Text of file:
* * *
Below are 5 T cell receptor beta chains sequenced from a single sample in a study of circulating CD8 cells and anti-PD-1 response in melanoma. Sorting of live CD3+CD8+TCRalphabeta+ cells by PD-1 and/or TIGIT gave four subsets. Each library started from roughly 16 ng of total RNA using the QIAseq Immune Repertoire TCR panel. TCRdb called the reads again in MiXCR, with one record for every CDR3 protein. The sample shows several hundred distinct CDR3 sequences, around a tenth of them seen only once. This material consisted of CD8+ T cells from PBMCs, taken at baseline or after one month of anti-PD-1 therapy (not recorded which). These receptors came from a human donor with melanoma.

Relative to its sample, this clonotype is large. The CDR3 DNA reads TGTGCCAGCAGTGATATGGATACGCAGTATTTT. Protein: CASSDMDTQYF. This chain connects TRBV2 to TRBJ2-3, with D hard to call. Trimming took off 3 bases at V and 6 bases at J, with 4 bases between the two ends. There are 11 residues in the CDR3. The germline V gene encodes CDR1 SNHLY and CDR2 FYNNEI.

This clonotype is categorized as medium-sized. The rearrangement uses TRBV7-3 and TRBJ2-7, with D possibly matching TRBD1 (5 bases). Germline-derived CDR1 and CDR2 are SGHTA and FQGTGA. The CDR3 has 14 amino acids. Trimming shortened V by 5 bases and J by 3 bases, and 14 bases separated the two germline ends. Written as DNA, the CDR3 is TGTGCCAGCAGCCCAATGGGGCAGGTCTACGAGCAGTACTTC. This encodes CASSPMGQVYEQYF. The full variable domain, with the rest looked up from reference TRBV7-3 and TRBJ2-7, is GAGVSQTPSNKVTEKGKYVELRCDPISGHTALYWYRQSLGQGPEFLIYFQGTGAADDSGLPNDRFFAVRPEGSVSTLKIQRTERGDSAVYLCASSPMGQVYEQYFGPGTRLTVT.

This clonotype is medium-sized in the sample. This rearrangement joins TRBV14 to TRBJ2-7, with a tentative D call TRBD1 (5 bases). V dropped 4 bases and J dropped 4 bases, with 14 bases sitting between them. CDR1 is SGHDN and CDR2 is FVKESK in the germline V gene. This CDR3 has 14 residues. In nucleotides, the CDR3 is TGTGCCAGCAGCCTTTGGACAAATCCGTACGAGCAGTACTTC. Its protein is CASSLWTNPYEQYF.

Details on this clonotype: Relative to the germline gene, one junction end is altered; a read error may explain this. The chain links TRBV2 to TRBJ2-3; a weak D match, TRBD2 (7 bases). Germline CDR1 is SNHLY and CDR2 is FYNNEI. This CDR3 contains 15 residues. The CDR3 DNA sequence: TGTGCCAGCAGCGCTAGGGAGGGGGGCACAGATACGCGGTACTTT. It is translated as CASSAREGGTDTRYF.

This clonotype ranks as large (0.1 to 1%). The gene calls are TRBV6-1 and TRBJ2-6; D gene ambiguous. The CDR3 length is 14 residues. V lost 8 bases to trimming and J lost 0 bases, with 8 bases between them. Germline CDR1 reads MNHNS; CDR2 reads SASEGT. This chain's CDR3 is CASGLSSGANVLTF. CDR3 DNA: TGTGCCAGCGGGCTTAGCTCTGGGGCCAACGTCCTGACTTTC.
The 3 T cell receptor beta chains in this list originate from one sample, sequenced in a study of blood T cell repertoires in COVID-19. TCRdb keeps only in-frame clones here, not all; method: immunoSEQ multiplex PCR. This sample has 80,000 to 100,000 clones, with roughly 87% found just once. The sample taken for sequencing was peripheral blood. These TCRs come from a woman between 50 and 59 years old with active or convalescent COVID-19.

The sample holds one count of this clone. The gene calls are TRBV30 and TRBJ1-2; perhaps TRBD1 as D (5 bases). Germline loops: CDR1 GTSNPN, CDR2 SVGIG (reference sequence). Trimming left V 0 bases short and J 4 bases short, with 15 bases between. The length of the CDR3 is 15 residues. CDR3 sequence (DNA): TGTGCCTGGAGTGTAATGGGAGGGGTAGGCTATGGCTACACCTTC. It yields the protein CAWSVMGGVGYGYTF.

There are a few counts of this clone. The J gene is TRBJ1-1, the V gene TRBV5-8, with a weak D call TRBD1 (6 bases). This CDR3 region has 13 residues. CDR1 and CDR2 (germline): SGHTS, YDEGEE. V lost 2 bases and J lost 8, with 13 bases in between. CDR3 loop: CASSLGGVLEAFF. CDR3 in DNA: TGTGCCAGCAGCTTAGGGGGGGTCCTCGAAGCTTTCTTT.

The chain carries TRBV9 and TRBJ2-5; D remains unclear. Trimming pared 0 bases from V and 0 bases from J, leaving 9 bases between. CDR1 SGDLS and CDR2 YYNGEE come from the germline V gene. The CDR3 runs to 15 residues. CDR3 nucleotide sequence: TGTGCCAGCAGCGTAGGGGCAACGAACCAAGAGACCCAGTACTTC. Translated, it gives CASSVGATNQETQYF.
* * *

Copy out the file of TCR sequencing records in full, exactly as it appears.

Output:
Below are 5 T cell receptor beta chains sequenced from a single sample in a study of circulating CD8 cells and anti-PD-1 response in melanoma. Sorting of live CD3+CD8+TCRalphabeta+ cells by PD-1 and/or TIGIT gave four subsets. Each library started from roughly 16 ng of total RNA using the QIAseq Immune Repertoire TCR panel. TCRdb called the reads again in MiXCR, with one record for every CDR3 protein. The sample shows several hundred distinct CDR3 sequences, around a tenth of them seen only once. This material consisted of CD8+ T cells from PBMCs, taken at baseline or after one month of anti-PD-1 therapy (not recorded which). These receptors came from a human donor with melanoma.

Relative to its sample, this clonotype is large. The CDR3 DNA reads TGTGCCAGCAGTGATATGGATACGCAGTATTTT. Protein: CASSDMDTQYF. This chain connects TRBV2 to TRBJ2-3, with D hard to call. Trimming took off 3 bases at V and 6 bases at J, with 4 bases between the two ends. There are 11 residues in the CDR3. The germline V gene encodes CDR1 SNHLY and CDR2 FYNNEI.

This clonotype is categorized as medium-sized. The rearrangement uses TRBV7-3 and TRBJ2-7, with D possibly matching TRBD1 (5 bases). Germline-derived CDR1 and CDR2 are SGHTA and FQGTGA. The CDR3 has 14 amino acids. Trimming shortened V by 5 bases and J by 3 bases, and 14 bases separated the two germline ends. Written as DNA, the CDR3 is TGTGCCAGCAGCCCAATGGGGCAGGTCTACGAGCAGTACTTC. This encodes CASSPMGQVYEQYF. The full variable domain, with the rest looked up from reference TRBV7-3 and TRBJ2-7, is GAGVSQTPSNKVTEKGKYVELRCDPISGHTALYWYRQSLGQGPEFLIYFQGTGAADDSGLPNDRFFAVRPEGSVSTLKIQRTERGDSAVYLCASSPMGQVYEQYFGPGTRLTVT.

This clonotype is medium-sized in the sample. This rearrangement joins TRBV14 to TRBJ2-7, with a tentative D call TRBD1 (5 bases). V dropped 4 bases and J dropped 4 bases, with 14 bases sitting between them. CDR1 is SGHDN and CDR2 is FVKESK in the germline V gene. This CDR3 has 14 residues. In nucleotides, the CDR3 is TGTGCCAGCAGCCTTTGGACAAATCCGTACGAGCAGTACTTC. Its protein is CASSLWTNPYEQYF.

Details on this clonotype: Relative to the germline gene, one junction end is altered; a read error may explain this. The chain links TRBV2 to TRBJ2-3; a weak D match, TRBD2 (7 bases). Germline CDR1 is SNHLY and CDR2 is FYNNEI. This CDR3 contains 15 residues. The CDR3 DNA sequence: TGTGCCAGCAGCGCTAGGGAGGGGGGCACAGATACGCGGTACTTT. It is translated as CASSAREGGTDTRYF.

This clonotype ranks as large (0.1 to 1%). The gene calls are TRBV6-1 and TRBJ2-6; D gene ambiguous. The CDR3 length is 14 residues. V lost 8 bases to trimming and J lost 0 bases, with 8 bases between them. Germline CDR1 reads MNHNS; CDR2 reads SASEGT. This chain's CDR3 is CASGLSSGANVLTF. CDR3 DNA: TGTGCCAGCGGGCTTAGCTCTGGGGCCAACGTCCTGACTTTC.
The 3 T cell receptor beta chains in this list originate from one sample, sequenced in a study of blood T cell repertoires in COVID-19. TCRdb keeps only in-frame clones here, not all; method: immunoSEQ multiplex PCR. This sample has 80,000 to 100,000 clones, with roughly 87% found just once. The sample taken for sequencing was peripheral blood. These TCRs come from a woman between 50 and 59 years old with active or convalescent COVID-19.

The sample holds one count of this clone. The gene calls are TRBV30 and TRBJ1-2; perhaps TRBD1 as D (5 bases). Germline loops: CDR1 GTSNPN, CDR2 SVGIG (reference sequence). Trimming left V 0 bases short and J 4 bases short, with 15 bases between. The length of the CDR3 is 15 residues. CDR3 sequence (DNA): TGTGCCTGGAGTGTAATGGGAGGGGTAGGCTATGGCTACACCTTC. It yields the protein CAWSVMGGVGYGYTF.

There are a few counts of this clone. The J gene is TRBJ1-1, the V gene TRBV5-8, with a weak D call TRBD1 (6 bases). This CDR3 region has 13 residues. CDR1 and CDR2 (germline): SGHTS, YDEGEE. V lost 2 bases and J lost 8, with 13 bases in between. CDR3 loop: CASSLGGVLEAFF. CDR3 in DNA: TGTGCCAGCAGCTTAGGGGGGGTCCTCGAAGCTTTCTTT.

The chain carries TRBV9 and TRBJ2-5; D remains unclear. Trimming pared 0 bases from V and 0 bases from J, leaving 9 bases between. CDR1 SGDLS and CDR2 YYNGEE come from the germline V gene. The CDR3 runs to 15 residues. CDR3 nucleotide sequence: TGTGCCAGCAGCGTAGGGGCAACGAACCAAGAGACCCAGTACTTC. Translated, it gives CASSVGATNQETQYF.